G. W. Evans: A retrospect [by Ernest Favenc, 3 June 1905]

[Editor: An article, by Ernest Favenc, about the explorer George William Evans. Published in The Sydney Morning Herald, 3 June 1905.]

G. W. Evans.

A retrospect.

By Ernest Favenc.

It is not uncommon to find, in the making of history, that the men who bore an active and leading part were often too modest to claim their due share, and so, either through indifference, or a shrinking from publicity, drop into the background, and their names are passed over and forgotten by the after generation who benefits by their labours. Amongst those who have been rewarded by the gift of obscurity, George William Evans is a notable example.

The fact that most of his life, after the year 1820, was spent in Tasmania, may have led to his name not taking its proper place amongst his brother explorers, as also the fact that he wrote no extended journal of his own. In short, occupying a subordinate position to Oxley, his name was submerged beneath that of his leader. Yet he did most of the hard work of the expedition in scouting ahead, and it does seem hard that he should not have been allowed to follow up his own two discoveries by being placed in charge of the expedition. Unfortunately, then, the personality of Evans never comes prominently before us, and we do not know whether the view he took of the future of the interior was as gloomily despondent as that of Oxley. Evans lived in a time when official jealousies were common, and people not too careful of the justice or veracity of their statements when influenced by party rancour. Evans suffered in after life from the intrigues of a cabal, led by Governor Arthur, which, in the end, caused him to retire in disgust from official life. Whether anything has been done in the way of repairing his last resting place in the outskirts of Hobart I cannot say, but in 1881, according to the account of a friend (Mr. J. E. Calder), who then visited it, it was in a great state of neglect. I quote from an article in the Hobart “Mercury” of about that date. The explorer was buried in the burying ground behind what was called the orphan school at New Town, Hobart.

“After some search amongst a hundred monuments, all decent, but unpretentious, I came on one more rude and uncared for than any I had yet seen. Unlike the rest, it was wholly unenclosed, and the slight undulation of earth that rose above the remains of someone who lay below, was marked on the north by a humble headstone, once upright, but now ‘tottering to its fall,’ and leaning forward over the grave above a dozen degrees. A diminutive footstone with some initials on it terminated the scarcely perceptible mound at its other end. It was the grave I was in search of, but now so hastening to obliteration that very possibly this transitory notice may survive it, and soon the pilgrims to the tomb of the man who first penetrated the vast country that lay beyond the Blue Mountain barrier, which for well nigh a generation had repulsed all intruders from entering the magnificent region beyond, may search for it in vain. As I stood for a moment by the neglected grave of the veteran traveller into unvisited lands, I fancied myself asking if that fallen headstone, not worth five shillings, was to remain the sole memorial of the man who first removed the screen from the fair interior of the island continent, and whose name stands first on the list of the hardy and heroic explorers of Australia.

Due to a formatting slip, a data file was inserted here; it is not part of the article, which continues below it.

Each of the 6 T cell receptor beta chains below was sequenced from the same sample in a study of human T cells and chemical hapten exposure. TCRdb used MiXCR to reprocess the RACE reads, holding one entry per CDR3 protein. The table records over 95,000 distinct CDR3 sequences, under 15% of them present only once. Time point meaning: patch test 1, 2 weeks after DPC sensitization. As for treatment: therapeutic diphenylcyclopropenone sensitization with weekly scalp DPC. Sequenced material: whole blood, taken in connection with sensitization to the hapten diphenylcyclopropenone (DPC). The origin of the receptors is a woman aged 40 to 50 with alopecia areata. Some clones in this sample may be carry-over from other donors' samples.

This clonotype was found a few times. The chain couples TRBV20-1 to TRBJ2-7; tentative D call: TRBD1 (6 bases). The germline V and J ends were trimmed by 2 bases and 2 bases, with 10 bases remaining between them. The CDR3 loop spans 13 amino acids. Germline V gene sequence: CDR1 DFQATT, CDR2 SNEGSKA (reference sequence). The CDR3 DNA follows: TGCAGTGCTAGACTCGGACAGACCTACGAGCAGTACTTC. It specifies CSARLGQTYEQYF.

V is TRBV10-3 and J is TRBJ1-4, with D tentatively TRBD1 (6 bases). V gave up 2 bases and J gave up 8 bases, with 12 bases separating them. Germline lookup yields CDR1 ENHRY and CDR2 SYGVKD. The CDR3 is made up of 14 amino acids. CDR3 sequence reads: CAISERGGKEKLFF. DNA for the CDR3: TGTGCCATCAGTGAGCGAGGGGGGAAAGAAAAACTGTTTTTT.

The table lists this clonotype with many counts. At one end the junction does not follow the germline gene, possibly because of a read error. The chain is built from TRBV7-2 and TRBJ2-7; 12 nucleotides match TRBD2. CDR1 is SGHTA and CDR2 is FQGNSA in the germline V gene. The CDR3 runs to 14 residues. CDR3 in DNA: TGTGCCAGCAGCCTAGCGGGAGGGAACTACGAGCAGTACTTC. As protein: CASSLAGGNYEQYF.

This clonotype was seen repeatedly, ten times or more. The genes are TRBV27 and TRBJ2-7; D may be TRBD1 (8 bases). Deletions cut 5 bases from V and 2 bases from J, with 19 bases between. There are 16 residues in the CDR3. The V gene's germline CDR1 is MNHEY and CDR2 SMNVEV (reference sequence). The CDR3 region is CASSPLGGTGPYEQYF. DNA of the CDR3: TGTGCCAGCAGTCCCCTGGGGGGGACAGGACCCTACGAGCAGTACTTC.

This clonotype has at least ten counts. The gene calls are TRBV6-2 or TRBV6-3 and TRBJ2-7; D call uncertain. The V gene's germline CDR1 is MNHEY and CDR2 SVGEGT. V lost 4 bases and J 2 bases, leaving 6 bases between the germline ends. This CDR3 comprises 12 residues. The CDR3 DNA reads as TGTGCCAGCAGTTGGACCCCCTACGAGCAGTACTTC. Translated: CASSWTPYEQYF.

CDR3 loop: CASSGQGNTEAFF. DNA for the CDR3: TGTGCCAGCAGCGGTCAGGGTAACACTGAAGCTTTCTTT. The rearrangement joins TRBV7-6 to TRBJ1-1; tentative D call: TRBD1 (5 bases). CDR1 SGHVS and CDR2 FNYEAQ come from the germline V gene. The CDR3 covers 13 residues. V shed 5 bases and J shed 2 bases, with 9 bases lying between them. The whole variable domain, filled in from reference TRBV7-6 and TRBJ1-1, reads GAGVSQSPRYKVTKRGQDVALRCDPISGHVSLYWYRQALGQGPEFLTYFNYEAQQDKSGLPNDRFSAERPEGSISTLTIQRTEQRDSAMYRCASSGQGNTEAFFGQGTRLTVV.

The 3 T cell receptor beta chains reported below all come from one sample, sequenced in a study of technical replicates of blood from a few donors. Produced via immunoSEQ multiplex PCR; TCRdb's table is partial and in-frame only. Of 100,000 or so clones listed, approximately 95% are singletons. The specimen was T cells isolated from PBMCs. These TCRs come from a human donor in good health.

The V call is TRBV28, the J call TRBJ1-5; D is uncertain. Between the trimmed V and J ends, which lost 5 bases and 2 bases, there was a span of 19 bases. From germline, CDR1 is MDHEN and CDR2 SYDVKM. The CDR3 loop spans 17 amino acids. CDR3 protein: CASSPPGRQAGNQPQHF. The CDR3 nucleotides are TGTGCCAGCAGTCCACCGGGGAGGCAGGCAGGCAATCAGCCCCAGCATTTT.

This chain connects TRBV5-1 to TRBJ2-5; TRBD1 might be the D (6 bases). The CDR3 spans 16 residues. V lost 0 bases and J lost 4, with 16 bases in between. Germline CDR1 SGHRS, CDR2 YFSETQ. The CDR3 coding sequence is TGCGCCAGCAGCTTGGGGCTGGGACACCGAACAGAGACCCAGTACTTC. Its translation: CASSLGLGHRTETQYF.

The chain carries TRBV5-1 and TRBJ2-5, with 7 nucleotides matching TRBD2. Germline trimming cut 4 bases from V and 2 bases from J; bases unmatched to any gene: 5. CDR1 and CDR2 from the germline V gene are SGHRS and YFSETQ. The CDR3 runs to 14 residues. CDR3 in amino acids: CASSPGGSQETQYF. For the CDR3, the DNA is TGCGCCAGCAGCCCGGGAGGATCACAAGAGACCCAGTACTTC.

“If the monolith that stands about fifty yards off was raised, as its inscription tells us, by a subscription amongst Tasmanians to a public servant, of merit, no doubt — but not especial distinction — it might be hoped, so I thought, that some amongst Australians might be found to preserve the grave of one of their earliest benefactors from entire obliteration.

“In the same grave that contains the remains of Evans, are those of his second wife — for he was twice married — and the writing on the tablet commemorates the death of both. In its entirety it is as follows:—

To the Memory of
The beloved and affectionate wife of
Warwick Lodge, New Town Bay,
who deeply deplores his painful loss.
She departed this life on the 17th day
of August, 1849,
aged 42 years.
Died October 16 1852,
aged 74.

On the small footstone are the initials:—
L. P. E.
G. W. E.

G. W. Evans was born at Warwick in 1778, and that he always retained a kindly remembrance of his native town is shown by his perpetuating it on several occasions when naming places. Before he was twenty he went to the Cape of Good Hope where he obtained an appointment in the dockyard, which he filled until 1802, and where he married his first wife, Miss Janett Melvin. He came to Australia in the capacity of Deputy-Surveyor General in H.M.S. Buffalo in 1802, and at once entered upon his official duties, which were then rather arduous. During his youth he had been articled to an engineer and architect, and had also studied field surveying, so he was well equipped for his official work, and also for the grander work which fate had in store for him.